According to two people with knowledge of the situation, after Jordan decided to sell his minority ownership stake to resume his playing career with the Wizards, Bryant informed him several times he wanted to play for the Wizards — under the assumption that Jordan would return to the front office once his playing days were over.

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    “That’s true,” Bryant confirmed recently. “A long time ago? Yeah.”                           

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  • Mark Cuban: Fan-led All-Star voting system 'positively broken'

    Kelly Dwyer at Ball Don't Lie 2 days ago

    The NBA All-Star Game is an exhibition contest. It has absolutely no relevance in the overall championship race. It is designed purely for entertainment purposes, a mid-February distraction pitched on basic cable television. It’s important to remember that.

    All-Star appearances, however, are often used as negotiating tools when it comes time for players and teams to cobble together contracts. Even by those that understand that All-Star appearances shouldn’t count much as a way to tally up a player’s career accomplishments, the amount of All-Star nods are still treated like currency when it comes time to discuss a player’s Basketball Hall of Fame viability. On top of that, even the most even-keeled of NBA media types still like to hammer out arguments over who should start over whom. Even if they don’t deign to a write a haughty column over it, they’ll still think about it in passing while washing dishes or talk back to the radio or TV when others put their picks on the line.

    For some reason, these things matter; and yet All-Star voting is left in the hands of fans that will typically turn the process into a popularity contest.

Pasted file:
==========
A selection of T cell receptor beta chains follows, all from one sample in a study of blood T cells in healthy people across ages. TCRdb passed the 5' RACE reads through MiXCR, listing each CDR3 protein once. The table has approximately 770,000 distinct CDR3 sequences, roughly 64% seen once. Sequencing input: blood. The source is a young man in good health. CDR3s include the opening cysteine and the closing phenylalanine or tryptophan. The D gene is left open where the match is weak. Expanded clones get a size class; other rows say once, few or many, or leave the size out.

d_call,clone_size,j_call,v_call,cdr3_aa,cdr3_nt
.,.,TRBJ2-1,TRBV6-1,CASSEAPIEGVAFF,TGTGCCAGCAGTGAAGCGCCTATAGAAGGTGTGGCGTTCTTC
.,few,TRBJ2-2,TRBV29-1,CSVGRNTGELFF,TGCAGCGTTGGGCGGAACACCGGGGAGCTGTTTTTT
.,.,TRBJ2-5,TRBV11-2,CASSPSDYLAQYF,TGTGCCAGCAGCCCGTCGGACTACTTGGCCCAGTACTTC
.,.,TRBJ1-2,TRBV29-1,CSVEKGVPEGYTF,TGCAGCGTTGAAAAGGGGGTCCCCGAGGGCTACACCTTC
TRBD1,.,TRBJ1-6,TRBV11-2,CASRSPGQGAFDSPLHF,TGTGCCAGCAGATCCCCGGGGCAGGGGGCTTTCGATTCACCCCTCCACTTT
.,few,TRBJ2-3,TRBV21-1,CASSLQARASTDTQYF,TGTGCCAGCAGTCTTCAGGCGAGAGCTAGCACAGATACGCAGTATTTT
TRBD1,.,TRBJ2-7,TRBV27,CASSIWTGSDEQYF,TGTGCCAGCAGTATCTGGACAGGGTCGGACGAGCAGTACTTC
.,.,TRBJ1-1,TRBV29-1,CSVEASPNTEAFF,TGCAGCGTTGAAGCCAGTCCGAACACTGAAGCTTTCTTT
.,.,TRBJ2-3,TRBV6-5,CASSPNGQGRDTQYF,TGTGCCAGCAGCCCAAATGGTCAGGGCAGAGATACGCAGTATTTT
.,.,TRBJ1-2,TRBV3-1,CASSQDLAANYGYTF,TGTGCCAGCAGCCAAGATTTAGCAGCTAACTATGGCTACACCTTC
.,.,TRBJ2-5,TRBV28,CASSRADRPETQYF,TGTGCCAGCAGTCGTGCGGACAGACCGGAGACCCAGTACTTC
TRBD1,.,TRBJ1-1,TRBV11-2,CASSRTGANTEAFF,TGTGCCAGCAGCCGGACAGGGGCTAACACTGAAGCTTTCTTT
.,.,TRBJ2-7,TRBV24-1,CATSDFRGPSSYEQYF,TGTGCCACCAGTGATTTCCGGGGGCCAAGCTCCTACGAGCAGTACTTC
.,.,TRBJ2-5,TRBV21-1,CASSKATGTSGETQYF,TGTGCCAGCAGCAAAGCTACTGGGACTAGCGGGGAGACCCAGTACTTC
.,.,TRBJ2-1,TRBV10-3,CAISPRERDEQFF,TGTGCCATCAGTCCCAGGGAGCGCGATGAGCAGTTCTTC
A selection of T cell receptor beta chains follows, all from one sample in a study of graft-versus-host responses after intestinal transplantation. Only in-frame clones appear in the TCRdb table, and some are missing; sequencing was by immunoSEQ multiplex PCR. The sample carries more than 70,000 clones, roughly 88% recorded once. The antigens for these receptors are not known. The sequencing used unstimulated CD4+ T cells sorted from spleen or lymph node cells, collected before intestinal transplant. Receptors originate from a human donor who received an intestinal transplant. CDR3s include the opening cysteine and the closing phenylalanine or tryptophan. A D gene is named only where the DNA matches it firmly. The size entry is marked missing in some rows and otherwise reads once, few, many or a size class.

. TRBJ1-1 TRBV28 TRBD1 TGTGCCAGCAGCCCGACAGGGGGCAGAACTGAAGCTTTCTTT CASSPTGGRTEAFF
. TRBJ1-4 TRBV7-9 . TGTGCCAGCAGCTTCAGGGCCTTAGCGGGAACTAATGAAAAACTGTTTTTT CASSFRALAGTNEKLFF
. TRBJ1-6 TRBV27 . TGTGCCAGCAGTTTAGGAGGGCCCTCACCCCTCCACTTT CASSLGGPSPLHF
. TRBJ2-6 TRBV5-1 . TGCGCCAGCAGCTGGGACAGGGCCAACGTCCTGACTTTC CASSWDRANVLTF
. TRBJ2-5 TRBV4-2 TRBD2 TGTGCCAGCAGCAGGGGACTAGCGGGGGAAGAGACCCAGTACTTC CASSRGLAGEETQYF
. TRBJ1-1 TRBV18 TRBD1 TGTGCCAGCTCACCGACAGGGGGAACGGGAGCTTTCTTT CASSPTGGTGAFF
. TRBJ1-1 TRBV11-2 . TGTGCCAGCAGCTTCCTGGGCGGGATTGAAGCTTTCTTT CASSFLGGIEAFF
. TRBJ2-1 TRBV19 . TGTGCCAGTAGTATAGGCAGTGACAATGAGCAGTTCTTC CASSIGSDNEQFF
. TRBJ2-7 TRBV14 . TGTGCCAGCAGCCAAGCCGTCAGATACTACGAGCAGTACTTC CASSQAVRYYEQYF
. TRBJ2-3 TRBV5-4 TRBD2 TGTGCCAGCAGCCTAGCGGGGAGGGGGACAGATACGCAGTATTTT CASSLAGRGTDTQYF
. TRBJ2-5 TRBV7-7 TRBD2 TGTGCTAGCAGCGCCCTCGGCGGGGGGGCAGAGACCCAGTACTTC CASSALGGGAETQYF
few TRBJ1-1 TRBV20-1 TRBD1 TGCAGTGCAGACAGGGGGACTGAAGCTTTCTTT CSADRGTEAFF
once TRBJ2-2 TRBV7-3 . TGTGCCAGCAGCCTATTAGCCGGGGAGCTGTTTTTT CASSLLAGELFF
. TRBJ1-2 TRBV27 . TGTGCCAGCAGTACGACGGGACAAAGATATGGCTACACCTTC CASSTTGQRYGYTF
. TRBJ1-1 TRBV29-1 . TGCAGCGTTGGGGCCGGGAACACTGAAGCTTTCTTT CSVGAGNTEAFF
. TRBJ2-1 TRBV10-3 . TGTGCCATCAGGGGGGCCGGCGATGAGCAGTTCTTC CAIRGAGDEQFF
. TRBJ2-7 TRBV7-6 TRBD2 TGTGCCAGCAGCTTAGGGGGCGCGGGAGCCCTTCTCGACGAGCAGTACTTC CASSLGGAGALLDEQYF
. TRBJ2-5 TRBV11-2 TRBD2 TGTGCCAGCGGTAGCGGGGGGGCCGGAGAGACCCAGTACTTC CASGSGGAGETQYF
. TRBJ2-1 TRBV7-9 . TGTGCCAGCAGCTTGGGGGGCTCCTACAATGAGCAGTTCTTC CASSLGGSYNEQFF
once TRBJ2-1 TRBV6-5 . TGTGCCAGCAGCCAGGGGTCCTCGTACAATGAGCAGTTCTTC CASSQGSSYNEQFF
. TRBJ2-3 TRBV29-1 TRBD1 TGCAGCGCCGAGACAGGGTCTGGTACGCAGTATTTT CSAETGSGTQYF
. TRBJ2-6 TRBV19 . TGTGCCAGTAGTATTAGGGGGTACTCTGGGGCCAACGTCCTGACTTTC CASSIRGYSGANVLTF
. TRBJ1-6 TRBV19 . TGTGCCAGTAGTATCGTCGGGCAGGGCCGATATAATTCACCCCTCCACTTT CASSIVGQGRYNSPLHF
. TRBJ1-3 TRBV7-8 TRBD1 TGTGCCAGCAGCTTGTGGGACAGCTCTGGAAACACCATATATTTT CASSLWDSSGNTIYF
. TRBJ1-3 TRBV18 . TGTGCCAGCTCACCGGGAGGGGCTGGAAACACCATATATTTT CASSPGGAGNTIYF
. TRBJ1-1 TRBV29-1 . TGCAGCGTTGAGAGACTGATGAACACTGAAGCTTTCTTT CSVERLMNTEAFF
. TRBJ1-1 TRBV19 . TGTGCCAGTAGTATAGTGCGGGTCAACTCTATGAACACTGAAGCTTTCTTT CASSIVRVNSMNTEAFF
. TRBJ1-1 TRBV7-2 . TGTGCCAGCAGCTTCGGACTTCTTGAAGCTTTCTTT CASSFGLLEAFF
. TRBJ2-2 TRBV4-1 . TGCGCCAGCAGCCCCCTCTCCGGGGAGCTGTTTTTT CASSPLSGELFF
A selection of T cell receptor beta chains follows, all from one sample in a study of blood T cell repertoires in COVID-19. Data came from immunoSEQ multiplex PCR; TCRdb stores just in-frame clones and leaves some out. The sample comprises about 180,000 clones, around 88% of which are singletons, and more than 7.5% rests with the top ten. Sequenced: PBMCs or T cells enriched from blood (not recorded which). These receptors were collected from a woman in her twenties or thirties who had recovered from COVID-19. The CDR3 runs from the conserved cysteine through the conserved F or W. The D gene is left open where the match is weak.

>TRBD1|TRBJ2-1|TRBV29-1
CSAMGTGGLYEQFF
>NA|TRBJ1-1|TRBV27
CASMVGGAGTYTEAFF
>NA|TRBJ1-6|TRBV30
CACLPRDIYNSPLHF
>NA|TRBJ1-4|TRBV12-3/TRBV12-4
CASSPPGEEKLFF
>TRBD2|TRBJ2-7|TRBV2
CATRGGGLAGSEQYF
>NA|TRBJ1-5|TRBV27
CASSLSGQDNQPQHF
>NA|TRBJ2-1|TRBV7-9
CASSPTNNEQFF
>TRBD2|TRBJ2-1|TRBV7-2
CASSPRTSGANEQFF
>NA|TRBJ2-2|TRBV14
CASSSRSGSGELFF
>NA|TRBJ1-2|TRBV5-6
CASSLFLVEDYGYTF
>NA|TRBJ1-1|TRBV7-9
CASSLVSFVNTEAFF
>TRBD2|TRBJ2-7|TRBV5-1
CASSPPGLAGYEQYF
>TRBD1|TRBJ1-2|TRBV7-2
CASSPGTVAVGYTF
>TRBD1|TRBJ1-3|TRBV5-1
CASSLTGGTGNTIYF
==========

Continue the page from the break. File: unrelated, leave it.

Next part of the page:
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  • Seattle mayor: NBA is 'being straightforward with me,' no plans for a team in Seattle

    Kelly Dwyer at Ball Don't Lie 5 days ago

    The NBA hasn’t had a team in Seattle since 2007-08, and the city won’t figure to have a team in its grasp any time soon. The fact that this is a sustained point of knowledge as opposed to breaking news doesn’t make it any less frustrating.

    Seattle mayor Ed Murray met with NBA commissioner Adam Silver on Monday to discuss the viability of the league either expanding by one team or the possibility that another franchise could relocate to Seattle prior to the expiration of an established funding agreement between the city and hoped-for team owner Chris Hansen.

    In no uncertain terms, apparently, Silver told Murray that the league has no plans to either spark up a new team or re-locate an existing one to Seattle. From Geoff Baker at the Seattle Times:

    […]

    An NBA source, who asked not to be named, confirmed Murray’s version of the meeting.

    “I worry that it may not happen,’’ Murray said. “I worry that both councils will not go the full way toward approving this (arena) if there is no team. If it’s two or three years away, this will run out in 2017 and the whole thing will have to start over again.’’

    Sigh.